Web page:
OMIT( ) function

Returns a string with one or more specified substrings removed.

Syntax

OMIT(string1, string2 <,case_sensitive>)

Parameters

string1

Character. The string to remove the substring or substrings from.

string2

Character. The substring or substrings to remove. This parameter must be specified using a quoted string. Use commas to separate multiple substrings. Use a space after a comma only if it is part of the substring you want to remove. If the double quotation mark character occurs in any of the substrings, enclose the entire parameter in single quotes (i.e., ‘ ’). To omit a comma, place a single comma last in the list of substrings, followed immediately by the closing quotation mark (see the final example below).

case_sensitive

Optional. Logical. Specify T to make substrings specified for removal case-sensitive, or F to ignore case. If the case_sensitive parameter is omitted the default value of T is used.

Output

Character.

Remarks

The OMIT( ) function removes one or more substrings from a string. It differs from functions such as CLEAN( ), EXCLUDE( ), INCLUDE( ), and REMOVE( ) because it matches and removes characters on a substring basis rather than on a character-by-character basis, allowing you to remove specific words, abbreviations, or repeated sequences of characters from a string without affecting the remainder of the string.

OMIT( ) can improve the effectiveness of the LEVDIST( ) or ISFUZZYDUP( ) functions, or the FUZZYDUP command, by removing generic elements such as “Corporation” or “Inc.” from field values. Removal of generic elements focuses the string comparisons performed by LEVDIST( ), ISFUZZYDUP( ), and FUZZYDUP on just the portion of the strings where a meaningful difference may occur.

If you specify multiple substrings for removal, the order in which you list them in the string2 parameter can affect the output results. When the OMIT( ) function is processed, the first substring is removed from all values that contain it, the second substring is then removed from all values that contain it, and so on. If one substring forms part of another substring – for example, “Corp” and “Corporation” – removing the shorter substring first also alters values containing the longer substring (“Corporation” becomes “oration”) and prevents the longer substring from being found. To avoid this situation, specify longer substrings before any shorter substrings they contain. For example, OMIT(vendor," Corporation, Corp., Corp").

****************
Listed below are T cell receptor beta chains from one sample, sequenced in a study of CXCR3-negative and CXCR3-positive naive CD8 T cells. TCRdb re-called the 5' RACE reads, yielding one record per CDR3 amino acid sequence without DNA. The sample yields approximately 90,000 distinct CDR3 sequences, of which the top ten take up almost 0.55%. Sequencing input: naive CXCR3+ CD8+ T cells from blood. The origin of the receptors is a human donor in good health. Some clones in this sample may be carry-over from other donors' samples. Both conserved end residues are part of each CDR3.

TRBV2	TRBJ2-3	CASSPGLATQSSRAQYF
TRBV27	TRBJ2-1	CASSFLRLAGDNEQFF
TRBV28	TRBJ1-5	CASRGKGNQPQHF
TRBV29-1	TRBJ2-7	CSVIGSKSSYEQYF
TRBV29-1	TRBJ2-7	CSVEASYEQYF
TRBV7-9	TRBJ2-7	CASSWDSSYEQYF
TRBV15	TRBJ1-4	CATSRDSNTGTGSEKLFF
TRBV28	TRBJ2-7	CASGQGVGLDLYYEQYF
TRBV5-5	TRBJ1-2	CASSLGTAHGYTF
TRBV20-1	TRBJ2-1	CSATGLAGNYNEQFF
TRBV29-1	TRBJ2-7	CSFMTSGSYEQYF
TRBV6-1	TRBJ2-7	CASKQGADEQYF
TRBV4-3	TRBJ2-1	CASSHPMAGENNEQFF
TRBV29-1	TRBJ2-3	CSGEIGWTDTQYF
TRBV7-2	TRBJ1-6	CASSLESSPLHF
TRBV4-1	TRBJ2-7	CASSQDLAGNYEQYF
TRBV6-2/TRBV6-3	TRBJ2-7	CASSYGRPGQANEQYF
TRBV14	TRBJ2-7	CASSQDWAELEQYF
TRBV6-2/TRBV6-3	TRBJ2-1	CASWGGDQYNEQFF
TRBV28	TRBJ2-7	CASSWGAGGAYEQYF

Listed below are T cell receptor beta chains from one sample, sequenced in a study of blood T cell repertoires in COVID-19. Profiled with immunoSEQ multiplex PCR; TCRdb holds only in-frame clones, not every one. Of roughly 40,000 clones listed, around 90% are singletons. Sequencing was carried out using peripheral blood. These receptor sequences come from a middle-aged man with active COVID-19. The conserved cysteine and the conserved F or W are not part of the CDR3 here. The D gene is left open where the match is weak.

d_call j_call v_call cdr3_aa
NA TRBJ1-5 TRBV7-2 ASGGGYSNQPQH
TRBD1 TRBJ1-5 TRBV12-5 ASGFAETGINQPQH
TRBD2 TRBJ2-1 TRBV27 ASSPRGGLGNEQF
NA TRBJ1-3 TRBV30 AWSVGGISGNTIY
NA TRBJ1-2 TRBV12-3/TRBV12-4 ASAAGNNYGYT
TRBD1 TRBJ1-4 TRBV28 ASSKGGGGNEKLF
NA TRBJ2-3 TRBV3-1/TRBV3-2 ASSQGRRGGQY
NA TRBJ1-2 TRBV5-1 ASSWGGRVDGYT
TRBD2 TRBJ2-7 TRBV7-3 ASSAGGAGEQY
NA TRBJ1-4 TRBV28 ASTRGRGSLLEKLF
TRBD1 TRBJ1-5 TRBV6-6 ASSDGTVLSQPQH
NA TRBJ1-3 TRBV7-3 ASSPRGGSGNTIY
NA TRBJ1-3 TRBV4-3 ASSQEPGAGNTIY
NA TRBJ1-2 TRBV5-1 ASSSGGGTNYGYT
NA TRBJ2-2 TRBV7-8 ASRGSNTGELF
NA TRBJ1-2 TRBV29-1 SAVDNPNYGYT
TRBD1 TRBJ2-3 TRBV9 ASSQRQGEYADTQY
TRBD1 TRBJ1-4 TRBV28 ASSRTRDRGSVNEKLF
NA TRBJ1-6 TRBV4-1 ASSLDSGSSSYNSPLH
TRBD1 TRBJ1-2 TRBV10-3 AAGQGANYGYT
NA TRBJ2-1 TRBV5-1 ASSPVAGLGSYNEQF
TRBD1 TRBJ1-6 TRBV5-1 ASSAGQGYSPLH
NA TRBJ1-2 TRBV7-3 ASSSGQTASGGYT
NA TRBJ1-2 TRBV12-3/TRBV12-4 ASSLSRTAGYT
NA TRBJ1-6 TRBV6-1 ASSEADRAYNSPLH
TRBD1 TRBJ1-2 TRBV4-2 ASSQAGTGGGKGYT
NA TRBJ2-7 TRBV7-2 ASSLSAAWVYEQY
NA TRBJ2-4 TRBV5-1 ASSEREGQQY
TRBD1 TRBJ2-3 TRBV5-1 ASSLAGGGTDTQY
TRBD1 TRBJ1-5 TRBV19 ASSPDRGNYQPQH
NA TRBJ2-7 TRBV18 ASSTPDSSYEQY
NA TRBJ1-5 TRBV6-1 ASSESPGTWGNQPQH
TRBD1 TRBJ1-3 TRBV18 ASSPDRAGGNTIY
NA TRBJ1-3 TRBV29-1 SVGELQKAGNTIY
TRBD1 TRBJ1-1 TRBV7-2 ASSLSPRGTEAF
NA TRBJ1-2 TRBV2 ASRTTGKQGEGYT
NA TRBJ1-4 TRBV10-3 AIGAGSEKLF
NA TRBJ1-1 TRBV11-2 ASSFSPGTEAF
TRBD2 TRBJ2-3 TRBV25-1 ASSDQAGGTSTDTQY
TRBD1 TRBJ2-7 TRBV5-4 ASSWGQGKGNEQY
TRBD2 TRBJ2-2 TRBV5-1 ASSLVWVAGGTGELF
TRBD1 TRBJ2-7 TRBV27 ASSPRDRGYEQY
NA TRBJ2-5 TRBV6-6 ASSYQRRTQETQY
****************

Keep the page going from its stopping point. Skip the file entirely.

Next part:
You can specify single-character substrings, such as punctuation marks, special characters, and a blank space, which further reduces the generic material in strings. It may be more efficient to remove a single character first, such as a period or a blank, which reduces the number of substring variations you subsequently need to specify. Compare the third and fourth examples below. They both return the same results, but the fourth example is more efficient.

Blanks or spaces in substrings are treated like any other character. You must explicitly specify each blank you want removed as part of a substring – for example, if you specify an ampersand without any blanks (“&”), “Ricoh Sales & Service” becomes “Ricoh Sales  Service”. If you include blanks (“ & ”), “Ricoh Sales & Service” becomes “Ricoh SalesService”. If you specify a blank that is not part of the substring, the substring will not be found – for example, if you specify an ampersand with blanks (“ & ”), “Ricoh Sales&Service” remains unchanged. When using commas to separate multiple substrings, follow the comma with a space only if it corresponds with the actual substring you want to remove. One approach to dealing with blanks is to remove all blanks from a test field first, by specifying a blank as a single-character substring prior to specifying any other substrings.

After using OMIT( ) to created a computed field, review the contents of the field to confirm you have not inadvertently omitted meaningful portions of strings. For example, omitting “Co” gets rid of a common abbreviation for “Company”, but it also removes the letters “Co” from two locations in “Coca-Cola”.

Examples

Example Return value

OMIT("Intercity Couriers Corporation", " Corporation, Corp.")

Intercity Couriers

OMIT("Inter-city Couriers Corp.", " Corporation, Corp.")

Inter-city Couriers

The Levenshtein Distance between this returned value and the returned value in the example above is 1. If the generic elements are not removed, the distance between the two examples is 8, which could allow the values to escape detection as fuzzy duplicates.

OMIT(vendor," Corporation, Corp., Corp, Inc., Inc, Ltd., Ltd")

The vendor field values with all generic elements such as “Corporation” and “Inc.” removed.

OMIT(vendor," ,.,Corporation,Corp,Inc,Ltd")

The vendor field values with all generic elements such as “Corporation” and “Inc.” removed.

This example and the one preceding it both return the same results but the syntax for this example is more efficient.

OMIT(vendor," Corporation, Corp,")

The vendor field values with “Corporation” and “Corp” removed, and all commas removed.

Related reference
FUZZYDUP command
ISFUZZYDUP( ) function
LEVDIST( ) function


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